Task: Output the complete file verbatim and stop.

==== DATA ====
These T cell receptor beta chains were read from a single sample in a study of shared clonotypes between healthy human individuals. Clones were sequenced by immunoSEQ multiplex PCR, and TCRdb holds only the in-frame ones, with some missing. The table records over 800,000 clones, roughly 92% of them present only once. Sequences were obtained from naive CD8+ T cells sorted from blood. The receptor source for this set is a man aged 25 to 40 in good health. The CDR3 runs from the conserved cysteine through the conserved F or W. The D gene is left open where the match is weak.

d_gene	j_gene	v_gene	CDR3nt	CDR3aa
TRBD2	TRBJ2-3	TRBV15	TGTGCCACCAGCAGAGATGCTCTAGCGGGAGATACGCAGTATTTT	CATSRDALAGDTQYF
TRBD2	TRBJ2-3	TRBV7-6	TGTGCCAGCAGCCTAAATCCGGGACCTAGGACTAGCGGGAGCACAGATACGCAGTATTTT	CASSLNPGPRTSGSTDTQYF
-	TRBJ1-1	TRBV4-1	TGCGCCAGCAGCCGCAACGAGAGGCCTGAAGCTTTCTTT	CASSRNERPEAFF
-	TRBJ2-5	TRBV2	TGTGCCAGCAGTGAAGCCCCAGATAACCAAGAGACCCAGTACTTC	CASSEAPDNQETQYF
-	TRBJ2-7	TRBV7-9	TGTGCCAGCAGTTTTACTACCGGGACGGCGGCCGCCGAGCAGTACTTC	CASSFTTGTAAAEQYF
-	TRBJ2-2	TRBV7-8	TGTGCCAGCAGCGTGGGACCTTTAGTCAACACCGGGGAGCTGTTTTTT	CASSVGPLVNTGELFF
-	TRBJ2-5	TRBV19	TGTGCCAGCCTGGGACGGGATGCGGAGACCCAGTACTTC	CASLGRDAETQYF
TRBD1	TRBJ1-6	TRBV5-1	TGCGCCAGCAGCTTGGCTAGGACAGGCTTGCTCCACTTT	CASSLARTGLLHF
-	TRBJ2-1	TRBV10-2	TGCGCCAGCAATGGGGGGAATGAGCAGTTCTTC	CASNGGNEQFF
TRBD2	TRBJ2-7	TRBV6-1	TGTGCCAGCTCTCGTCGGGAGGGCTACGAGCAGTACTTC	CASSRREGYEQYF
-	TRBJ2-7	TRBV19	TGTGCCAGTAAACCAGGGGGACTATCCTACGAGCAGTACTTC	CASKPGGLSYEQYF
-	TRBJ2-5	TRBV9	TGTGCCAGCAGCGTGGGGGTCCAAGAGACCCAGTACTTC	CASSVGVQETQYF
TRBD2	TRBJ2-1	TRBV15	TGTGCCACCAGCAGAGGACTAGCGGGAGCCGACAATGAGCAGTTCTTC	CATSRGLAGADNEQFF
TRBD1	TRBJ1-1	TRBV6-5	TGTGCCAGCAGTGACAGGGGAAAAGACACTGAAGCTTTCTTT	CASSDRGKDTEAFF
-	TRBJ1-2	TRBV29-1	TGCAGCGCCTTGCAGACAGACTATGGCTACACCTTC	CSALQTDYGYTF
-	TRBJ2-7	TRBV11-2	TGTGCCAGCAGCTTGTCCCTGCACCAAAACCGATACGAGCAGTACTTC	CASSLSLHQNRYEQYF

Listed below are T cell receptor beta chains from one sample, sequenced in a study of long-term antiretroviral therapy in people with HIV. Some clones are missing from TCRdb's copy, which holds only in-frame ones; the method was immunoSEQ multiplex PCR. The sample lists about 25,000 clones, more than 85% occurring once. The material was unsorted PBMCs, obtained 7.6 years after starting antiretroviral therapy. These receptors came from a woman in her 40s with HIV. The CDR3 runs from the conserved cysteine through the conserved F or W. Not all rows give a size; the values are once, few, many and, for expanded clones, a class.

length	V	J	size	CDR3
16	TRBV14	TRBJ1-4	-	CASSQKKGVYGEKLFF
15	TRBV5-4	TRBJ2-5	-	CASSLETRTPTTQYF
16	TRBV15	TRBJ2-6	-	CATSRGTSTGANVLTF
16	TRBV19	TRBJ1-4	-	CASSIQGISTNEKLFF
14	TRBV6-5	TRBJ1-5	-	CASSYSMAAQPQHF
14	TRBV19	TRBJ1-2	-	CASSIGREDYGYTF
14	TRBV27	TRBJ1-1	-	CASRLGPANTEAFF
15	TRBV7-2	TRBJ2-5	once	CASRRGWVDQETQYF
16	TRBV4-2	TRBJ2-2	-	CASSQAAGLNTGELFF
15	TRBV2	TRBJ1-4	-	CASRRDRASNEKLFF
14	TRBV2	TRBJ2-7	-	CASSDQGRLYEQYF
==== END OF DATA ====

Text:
These T cell receptor beta chains were read from a single sample in a study of shared clonotypes between healthy human individuals. Clones were sequenced by immunoSEQ multiplex PCR, and TCRdb holds only the in-frame ones, with some missing. The table records over 800,000 clones, roughly 92% of them present only once. Sequences were obtained from naive CD8+ T cells sorted from blood. The receptor source for this set is a man aged 25 to 40 in good health. The CDR3 runs from the conserved cysteine through the conserved F or W. The D gene is left open where the match is weak.

d_gene	j_gene	v_gene	CDR3nt	CDR3aa
TRBD2	TRBJ2-3	TRBV15	TGTGCCACCAGCAGAGATGCTCTAGCGGGAGATACGCAGTATTTT	CATSRDALAGDTQYF
TRBD2	TRBJ2-3	TRBV7-6	TGTGCCAGCAGCCTAAATCCGGGACCTAGGACTAGCGGGAGCACAGATACGCAGTATTTT	CASSLNPGPRTSGSTDTQYF
-	TRBJ1-1	TRBV4-1	TGCGCCAGCAGCCGCAACGAGAGGCCTGAAGCTTTCTTT	CASSRNERPEAFF
-	TRBJ2-5	TRBV2	TGTGCCAGCAGTGAAGCCCCAGATAACCAAGAGACCCAGTACTTC	CASSEAPDNQETQYF
-	TRBJ2-7	TRBV7-9	TGTGCCAGCAGTTTTACTACCGGGACGGCGGCCGCCGAGCAGTACTTC	CASSFTTGTAAAEQYF
-	TRBJ2-2	TRBV7-8	TGTGCCAGCAGCGTGGGACCTTTAGTCAACACCGGGGAGCTGTTTTTT	CASSVGPLVNTGELFF
-	TRBJ2-5	TRBV19	TGTGCCAGCCTGGGACGGGATGCGGAGACCCAGTACTTC	CASLGRDAETQYF
TRBD1	TRBJ1-6	TRBV5-1	TGCGCCAGCAGCTTGGCTAGGACAGGCTTGCTCCACTTT	CASSLARTGLLHF
-	TRBJ2-1	TRBV10-2	TGCGCCAGCAATGGGGGGAATGAGCAGTTCTTC	CASNGGNEQFF
TRBD2	TRBJ2-7	TRBV6-1	TGTGCCAGCTCTCGTCGGGAGGGCTACGAGCAGTACTTC	CASSRREGYEQYF
-	TRBJ2-7	TRBV19	TGTGCCAGTAAACCAGGGGGACTATCCTACGAGCAGTACTTC	CASKPGGLSYEQYF
-	TRBJ2-5	TRBV9	TGTGCCAGCAGCGTGGGGGTCCAAGAGACCCAGTACTTC	CASSVGVQETQYF
TRBD2	TRBJ2-1	TRBV15	TGTGCCACCAGCAGAGGACTAGCGGGAGCCGACAATGAGCAGTTCTTC	CATSRGLAGADNEQFF
TRBD1	TRBJ1-1	TRBV6-5	TGTGCCAGCAGTGACAGGGGAAAAGACACTGAAGCTTTCTTT	CASSDRGKDTEAFF
-	TRBJ1-2	TRBV29-1	TGCAGCGCCTTGCAGACAGACTATGGCTACACCTTC	CSALQTDYGYTF
-	TRBJ2-7	TRBV11-2	TGTGCCAGCAGCTTGTCCCTGCACCAAAACCGATACGAGCAGTACTTC	CASSLSLHQNRYEQYF

Listed below are T cell receptor beta chains from one sample, sequenced in a study of long-term antiretroviral therapy in people with HIV. Some clones are missing from TCRdb's copy, which holds only in-frame ones; the method was immunoSEQ multiplex PCR. The sample lists about 25,000 clones, more than 85% occurring once. The material was unsorted PBMCs, obtained 7.6 years after starting antiretroviral therapy. These receptors came from a woman in her 40s with HIV. The CDR3 runs from the conserved cysteine through the conserved F or W. Not all rows give a size; the values are once, few, many and, for expanded clones, a class.

length	V	J	size	CDR3
16	TRBV14	TRBJ1-4	-	CASSQKKGVYGEKLFF
15	TRBV5-4	TRBJ2-5	-	CASSLETRTPTTQYF
16	TRBV15	TRBJ2-6	-	CATSRGTSTGANVLTF
16	TRBV19	TRBJ1-4	-	CASSIQGISTNEKLFF
14	TRBV6-5	TRBJ1-5	-	CASSYSMAAQPQHF
14	TRBV19	TRBJ1-2	-	CASSIGREDYGYTF
14	TRBV27	TRBJ1-1	-	CASRLGPANTEAFF
15	TRBV7-2	TRBJ2-5	once	CASRRGWVDQETQYF
16	TRBV4-2	TRBJ2-2	-	CASSQAAGLNTGELFF
15	TRBV2	TRBJ1-4	-	CASRRDRASNEKLFF
14	TRBV2	TRBJ2-7	-	CASSDQGRLYEQYF